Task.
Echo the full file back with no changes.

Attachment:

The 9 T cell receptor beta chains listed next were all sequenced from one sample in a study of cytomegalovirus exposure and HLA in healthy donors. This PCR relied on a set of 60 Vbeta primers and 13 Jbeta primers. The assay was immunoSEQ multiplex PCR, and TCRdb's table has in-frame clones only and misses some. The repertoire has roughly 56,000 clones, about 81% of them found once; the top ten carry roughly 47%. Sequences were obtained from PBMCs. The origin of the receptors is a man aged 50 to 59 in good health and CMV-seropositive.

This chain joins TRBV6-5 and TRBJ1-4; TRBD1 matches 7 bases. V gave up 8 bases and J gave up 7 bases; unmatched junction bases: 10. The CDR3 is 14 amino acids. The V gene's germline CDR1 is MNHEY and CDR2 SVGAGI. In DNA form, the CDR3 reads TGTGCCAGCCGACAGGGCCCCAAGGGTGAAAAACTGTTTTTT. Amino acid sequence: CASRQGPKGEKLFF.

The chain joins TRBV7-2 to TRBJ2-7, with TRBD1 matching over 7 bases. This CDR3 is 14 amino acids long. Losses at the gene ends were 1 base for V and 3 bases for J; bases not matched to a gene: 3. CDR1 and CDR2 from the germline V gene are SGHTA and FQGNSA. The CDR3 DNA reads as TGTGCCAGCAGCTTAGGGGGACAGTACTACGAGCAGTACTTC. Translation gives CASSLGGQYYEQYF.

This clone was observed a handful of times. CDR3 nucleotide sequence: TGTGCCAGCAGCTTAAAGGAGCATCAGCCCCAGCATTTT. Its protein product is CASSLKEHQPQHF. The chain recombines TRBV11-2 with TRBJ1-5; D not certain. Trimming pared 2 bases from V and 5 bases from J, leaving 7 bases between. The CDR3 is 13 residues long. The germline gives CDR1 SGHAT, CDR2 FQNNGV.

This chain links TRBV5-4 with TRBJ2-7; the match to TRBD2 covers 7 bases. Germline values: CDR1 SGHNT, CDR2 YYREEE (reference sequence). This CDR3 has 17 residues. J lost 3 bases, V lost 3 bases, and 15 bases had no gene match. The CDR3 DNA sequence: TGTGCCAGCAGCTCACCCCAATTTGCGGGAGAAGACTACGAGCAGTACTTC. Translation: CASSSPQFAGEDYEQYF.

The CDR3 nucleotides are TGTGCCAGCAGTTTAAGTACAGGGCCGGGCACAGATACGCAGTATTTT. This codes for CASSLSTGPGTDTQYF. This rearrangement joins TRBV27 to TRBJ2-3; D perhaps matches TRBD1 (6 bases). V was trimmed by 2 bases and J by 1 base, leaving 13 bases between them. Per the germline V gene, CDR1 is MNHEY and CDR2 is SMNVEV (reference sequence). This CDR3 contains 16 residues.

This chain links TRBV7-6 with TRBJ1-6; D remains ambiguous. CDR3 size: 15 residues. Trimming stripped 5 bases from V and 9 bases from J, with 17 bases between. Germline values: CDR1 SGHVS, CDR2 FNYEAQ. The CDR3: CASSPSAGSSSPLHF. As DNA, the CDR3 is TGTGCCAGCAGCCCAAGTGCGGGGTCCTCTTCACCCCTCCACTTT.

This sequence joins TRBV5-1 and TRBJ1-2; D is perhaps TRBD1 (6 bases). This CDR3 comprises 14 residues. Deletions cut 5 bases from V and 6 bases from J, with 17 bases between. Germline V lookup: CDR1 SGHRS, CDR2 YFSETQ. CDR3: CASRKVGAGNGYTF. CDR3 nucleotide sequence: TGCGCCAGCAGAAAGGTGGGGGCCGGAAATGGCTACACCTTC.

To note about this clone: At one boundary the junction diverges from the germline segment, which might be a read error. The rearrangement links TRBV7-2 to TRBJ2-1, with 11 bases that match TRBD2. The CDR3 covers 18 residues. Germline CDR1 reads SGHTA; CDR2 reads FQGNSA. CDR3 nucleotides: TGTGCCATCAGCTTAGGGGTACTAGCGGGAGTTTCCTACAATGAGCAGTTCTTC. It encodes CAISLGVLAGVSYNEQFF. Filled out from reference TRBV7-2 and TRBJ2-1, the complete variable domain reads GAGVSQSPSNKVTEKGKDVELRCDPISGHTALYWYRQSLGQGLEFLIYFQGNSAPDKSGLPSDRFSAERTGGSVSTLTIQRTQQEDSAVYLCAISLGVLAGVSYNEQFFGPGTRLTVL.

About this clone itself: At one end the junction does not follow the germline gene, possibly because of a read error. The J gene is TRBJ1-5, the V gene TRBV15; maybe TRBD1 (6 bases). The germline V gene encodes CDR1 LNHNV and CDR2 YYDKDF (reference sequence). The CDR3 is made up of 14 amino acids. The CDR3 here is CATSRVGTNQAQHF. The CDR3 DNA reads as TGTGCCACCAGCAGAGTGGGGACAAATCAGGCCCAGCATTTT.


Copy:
The 9 T cell receptor beta chains listed next were all sequenced from one sample in a study of cytomegalovirus exposure and HLA in healthy donors. This PCR relied on a set of 60 Vbeta primers and 13 Jbeta primers. The assay was immunoSEQ multiplex PCR, and TCRdb's table has in-frame clones only and misses some. The repertoire has roughly 56,000 clones, about 81% of them found once; the top ten carry roughly 47%. Sequences were obtained from PBMCs. The origin of the receptors is a man aged 50 to 59 in good health and CMV-seropositive.

This chain joins TRBV6-5 and TRBJ1-4; TRBD1 matches 7 bases. V gave up 8 bases and J gave up 7 bases; unmatched junction bases: 10. The CDR3 is 14 amino acids. The V gene's germline CDR1 is MNHEY and CDR2 SVGAGI. In DNA form, the CDR3 reads TGTGCCAGCCGACAGGGCCCCAAGGGTGAAAAACTGTTTTTT. Amino acid sequence: CASRQGPKGEKLFF.

The chain joins TRBV7-2 to TRBJ2-7, with TRBD1 matching over 7 bases. This CDR3 is 14 amino acids long. Losses at the gene ends were 1 base for V and 3 bases for J; bases not matched to a gene: 3. CDR1 and CDR2 from the germline V gene are SGHTA and FQGNSA. The CDR3 DNA reads as TGTGCCAGCAGCTTAGGGGGACAGTACTACGAGCAGTACTTC. Translation gives CASSLGGQYYEQYF.

This clone was observed a handful of times. CDR3 nucleotide sequence: TGTGCCAGCAGCTTAAAGGAGCATCAGCCCCAGCATTTT. Its protein product is CASSLKEHQPQHF. The chain recombines TRBV11-2 with TRBJ1-5; D not certain. Trimming pared 2 bases from V and 5 bases from J, leaving 7 bases between. The CDR3 is 13 residues long. The germline gives CDR1 SGHAT, CDR2 FQNNGV.

This chain links TRBV5-4 with TRBJ2-7; the match to TRBD2 covers 7 bases. Germline values: CDR1 SGHNT, CDR2 YYREEE (reference sequence). This CDR3 has 17 residues. J lost 3 bases, V lost 3 bases, and 15 bases had no gene match. The CDR3 DNA sequence: TGTGCCAGCAGCTCACCCCAATTTGCGGGAGAAGACTACGAGCAGTACTTC. Translation: CASSSPQFAGEDYEQYF.

The CDR3 nucleotides are TGTGCCAGCAGTTTAAGTACAGGGCCGGGCACAGATACGCAGTATTTT. This codes for CASSLSTGPGTDTQYF. This rearrangement joins TRBV27 to TRBJ2-3; D perhaps matches TRBD1 (6 bases). V was trimmed by 2 bases and J by 1 base, leaving 13 bases between them. Per the germline V gene, CDR1 is MNHEY and CDR2 is SMNVEV (reference sequence). This CDR3 contains 16 residues.

This chain links TRBV7-6 with TRBJ1-6; D remains ambiguous. CDR3 size: 15 residues. Trimming stripped 5 bases from V and 9 bases from J, with 17 bases between. Germline values: CDR1 SGHVS, CDR2 FNYEAQ. The CDR3: CASSPSAGSSSPLHF. As DNA, the CDR3 is TGTGCCAGCAGCCCAAGTGCGGGGTCCTCTTCACCCCTCCACTTT.

This sequence joins TRBV5-1 and TRBJ1-2; D is perhaps TRBD1 (6 bases). This CDR3 comprises 14 residues. Deletions cut 5 bases from V and 6 bases from J, with 17 bases between. Germline V lookup: CDR1 SGHRS, CDR2 YFSETQ. CDR3: CASRKVGAGNGYTF. CDR3 nucleotide sequence: TGCGCCAGCAGAAAGGTGGGGGCCGGAAATGGCTACACCTTC.

To note about this clone: At one boundary the junction diverges from the germline segment, which might be a read error. The rearrangement links TRBV7-2 to TRBJ2-1, with 11 bases that match TRBD2. The CDR3 covers 18 residues. Germline CDR1 reads SGHTA; CDR2 reads FQGNSA. CDR3 nucleotides: TGTGCCATCAGCTTAGGGGTACTAGCGGGAGTTTCCTACAATGAGCAGTTCTTC. It encodes CAISLGVLAGVSYNEQFF. Filled out from reference TRBV7-2 and TRBJ2-1, the complete variable domain reads GAGVSQSPSNKVTEKGKDVELRCDPISGHTALYWYRQSLGQGLEFLIYFQGNSAPDKSGLPSDRFSAERTGGSVSTLTIQRTQQEDSAVYLCAISLGVLAGVSYNEQFFGPGTRLTVL.

About this clone itself: At one end the junction does not follow the germline gene, possibly because of a read error. The J gene is TRBJ1-5, the V gene TRBV15; maybe TRBD1 (6 bases). The germline V gene encodes CDR1 LNHNV and CDR2 YYDKDF (reference sequence). The CDR3 is made up of 14 amino acids. The CDR3 here is CATSRVGTNQAQHF. The CDR3 DNA reads as TGTGCCACCAGCAGAGTGGGGACAAATCAGGCCCAGCATTTT.